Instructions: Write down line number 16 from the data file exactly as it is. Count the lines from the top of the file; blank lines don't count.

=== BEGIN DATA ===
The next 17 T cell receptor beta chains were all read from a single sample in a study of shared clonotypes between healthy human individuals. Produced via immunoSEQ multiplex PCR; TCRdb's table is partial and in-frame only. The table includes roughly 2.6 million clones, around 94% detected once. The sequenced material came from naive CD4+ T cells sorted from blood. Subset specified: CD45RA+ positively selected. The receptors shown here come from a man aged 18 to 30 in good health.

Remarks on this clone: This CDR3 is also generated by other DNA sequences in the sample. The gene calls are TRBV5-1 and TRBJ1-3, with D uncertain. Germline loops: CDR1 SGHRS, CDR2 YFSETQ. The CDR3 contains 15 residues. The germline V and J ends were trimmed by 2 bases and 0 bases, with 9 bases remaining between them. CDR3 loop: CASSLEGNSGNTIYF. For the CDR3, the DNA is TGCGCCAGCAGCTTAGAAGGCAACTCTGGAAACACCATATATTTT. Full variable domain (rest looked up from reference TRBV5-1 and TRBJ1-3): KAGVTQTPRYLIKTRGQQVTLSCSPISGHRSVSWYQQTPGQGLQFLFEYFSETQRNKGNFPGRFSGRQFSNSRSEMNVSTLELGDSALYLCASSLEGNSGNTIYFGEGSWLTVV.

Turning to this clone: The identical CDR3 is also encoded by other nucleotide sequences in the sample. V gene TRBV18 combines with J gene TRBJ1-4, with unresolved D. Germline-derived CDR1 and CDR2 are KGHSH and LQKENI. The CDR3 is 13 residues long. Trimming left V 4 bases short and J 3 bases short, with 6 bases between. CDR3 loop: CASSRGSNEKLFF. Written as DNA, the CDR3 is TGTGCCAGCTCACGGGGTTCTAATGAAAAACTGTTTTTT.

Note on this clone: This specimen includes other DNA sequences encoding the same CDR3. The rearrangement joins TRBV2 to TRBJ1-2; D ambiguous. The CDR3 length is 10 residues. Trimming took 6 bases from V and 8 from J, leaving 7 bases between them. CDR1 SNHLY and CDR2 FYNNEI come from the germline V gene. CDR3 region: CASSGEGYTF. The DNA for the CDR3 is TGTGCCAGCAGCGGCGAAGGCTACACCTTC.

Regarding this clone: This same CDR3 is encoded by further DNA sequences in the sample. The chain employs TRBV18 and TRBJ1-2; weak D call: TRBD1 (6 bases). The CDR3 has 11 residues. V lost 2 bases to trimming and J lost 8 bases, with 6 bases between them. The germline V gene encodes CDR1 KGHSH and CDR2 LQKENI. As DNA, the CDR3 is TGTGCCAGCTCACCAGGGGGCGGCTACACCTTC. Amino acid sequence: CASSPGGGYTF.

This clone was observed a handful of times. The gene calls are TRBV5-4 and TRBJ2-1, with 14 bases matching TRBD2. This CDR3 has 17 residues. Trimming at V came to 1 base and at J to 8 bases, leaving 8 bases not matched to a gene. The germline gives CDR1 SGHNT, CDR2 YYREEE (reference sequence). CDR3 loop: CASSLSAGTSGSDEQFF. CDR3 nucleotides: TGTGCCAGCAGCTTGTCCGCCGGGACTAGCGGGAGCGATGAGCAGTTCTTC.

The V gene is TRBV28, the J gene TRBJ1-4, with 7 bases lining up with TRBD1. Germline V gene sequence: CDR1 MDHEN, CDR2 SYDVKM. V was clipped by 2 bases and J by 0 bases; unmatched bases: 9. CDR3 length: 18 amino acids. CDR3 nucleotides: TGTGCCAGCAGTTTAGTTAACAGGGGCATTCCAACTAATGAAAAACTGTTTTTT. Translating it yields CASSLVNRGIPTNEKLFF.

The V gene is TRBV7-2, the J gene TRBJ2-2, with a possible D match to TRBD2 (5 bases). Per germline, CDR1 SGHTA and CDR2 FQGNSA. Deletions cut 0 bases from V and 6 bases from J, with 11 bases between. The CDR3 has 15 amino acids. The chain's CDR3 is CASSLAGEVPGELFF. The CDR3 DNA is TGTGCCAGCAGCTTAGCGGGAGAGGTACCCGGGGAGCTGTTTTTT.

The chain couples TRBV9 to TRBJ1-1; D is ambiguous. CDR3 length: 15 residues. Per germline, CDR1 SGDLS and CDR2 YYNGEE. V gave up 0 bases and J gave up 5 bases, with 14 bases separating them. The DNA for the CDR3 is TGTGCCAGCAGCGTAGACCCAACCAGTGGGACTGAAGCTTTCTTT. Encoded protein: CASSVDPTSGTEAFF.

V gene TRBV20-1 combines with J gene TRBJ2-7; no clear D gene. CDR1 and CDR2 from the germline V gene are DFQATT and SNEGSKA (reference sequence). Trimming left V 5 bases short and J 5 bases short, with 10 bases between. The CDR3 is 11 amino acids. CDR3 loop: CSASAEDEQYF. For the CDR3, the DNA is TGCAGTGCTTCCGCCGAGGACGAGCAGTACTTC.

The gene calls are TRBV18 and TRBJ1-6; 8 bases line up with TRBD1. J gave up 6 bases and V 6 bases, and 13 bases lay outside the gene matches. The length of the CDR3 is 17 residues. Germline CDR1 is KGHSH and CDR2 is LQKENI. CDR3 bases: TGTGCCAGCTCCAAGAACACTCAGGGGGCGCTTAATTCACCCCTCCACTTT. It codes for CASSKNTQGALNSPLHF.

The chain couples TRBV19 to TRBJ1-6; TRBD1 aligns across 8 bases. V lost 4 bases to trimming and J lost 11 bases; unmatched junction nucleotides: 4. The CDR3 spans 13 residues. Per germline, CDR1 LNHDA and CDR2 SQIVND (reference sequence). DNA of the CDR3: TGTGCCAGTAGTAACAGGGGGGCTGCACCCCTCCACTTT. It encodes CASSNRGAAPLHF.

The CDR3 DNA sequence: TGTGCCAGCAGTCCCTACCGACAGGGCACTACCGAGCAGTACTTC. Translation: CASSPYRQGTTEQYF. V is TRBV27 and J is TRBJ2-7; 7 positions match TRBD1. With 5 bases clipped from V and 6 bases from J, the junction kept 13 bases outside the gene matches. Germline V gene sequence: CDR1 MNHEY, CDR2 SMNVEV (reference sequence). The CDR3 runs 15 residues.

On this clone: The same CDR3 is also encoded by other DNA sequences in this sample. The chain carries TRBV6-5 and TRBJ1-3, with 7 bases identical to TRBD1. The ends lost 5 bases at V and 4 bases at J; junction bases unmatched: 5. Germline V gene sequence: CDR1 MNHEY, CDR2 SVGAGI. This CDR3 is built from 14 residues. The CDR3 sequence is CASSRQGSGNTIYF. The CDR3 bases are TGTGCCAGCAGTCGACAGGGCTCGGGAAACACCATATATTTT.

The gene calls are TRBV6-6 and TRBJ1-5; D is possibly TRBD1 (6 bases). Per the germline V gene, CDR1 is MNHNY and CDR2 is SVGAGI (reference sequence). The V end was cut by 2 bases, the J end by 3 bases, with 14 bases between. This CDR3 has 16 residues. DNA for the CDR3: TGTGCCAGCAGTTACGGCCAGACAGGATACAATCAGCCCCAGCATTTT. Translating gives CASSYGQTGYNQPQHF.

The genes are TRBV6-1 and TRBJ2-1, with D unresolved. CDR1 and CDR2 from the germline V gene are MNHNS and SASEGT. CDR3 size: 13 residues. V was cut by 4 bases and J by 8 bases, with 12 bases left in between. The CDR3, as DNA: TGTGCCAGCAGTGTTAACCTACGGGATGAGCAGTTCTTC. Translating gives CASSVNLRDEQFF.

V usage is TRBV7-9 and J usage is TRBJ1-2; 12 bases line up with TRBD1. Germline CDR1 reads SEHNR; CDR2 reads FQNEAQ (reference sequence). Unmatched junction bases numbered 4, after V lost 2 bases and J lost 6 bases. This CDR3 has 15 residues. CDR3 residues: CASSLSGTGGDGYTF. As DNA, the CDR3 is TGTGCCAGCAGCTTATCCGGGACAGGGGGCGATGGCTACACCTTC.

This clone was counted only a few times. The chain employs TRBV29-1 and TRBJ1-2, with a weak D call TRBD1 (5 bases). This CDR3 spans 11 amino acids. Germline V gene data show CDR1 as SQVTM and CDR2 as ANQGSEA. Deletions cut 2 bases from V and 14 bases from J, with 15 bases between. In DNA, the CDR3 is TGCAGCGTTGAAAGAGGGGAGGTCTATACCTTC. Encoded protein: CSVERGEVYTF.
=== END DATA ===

The genes are TRBV6-1 and TRBJ2-1, with D unresolved. CDR1 and CDR2 from the germline V gene are MNHNS and SASEGT. CDR3 size: 13 residues. V was cut by 4 bases and J by 8 bases, with 12 bases left in between. The CDR3, as DNA: TGTGCCAGCAGTGTTAACCTACGGGATGAGCAGTTCTTC. Translating gives CASSVNLRDEQFF.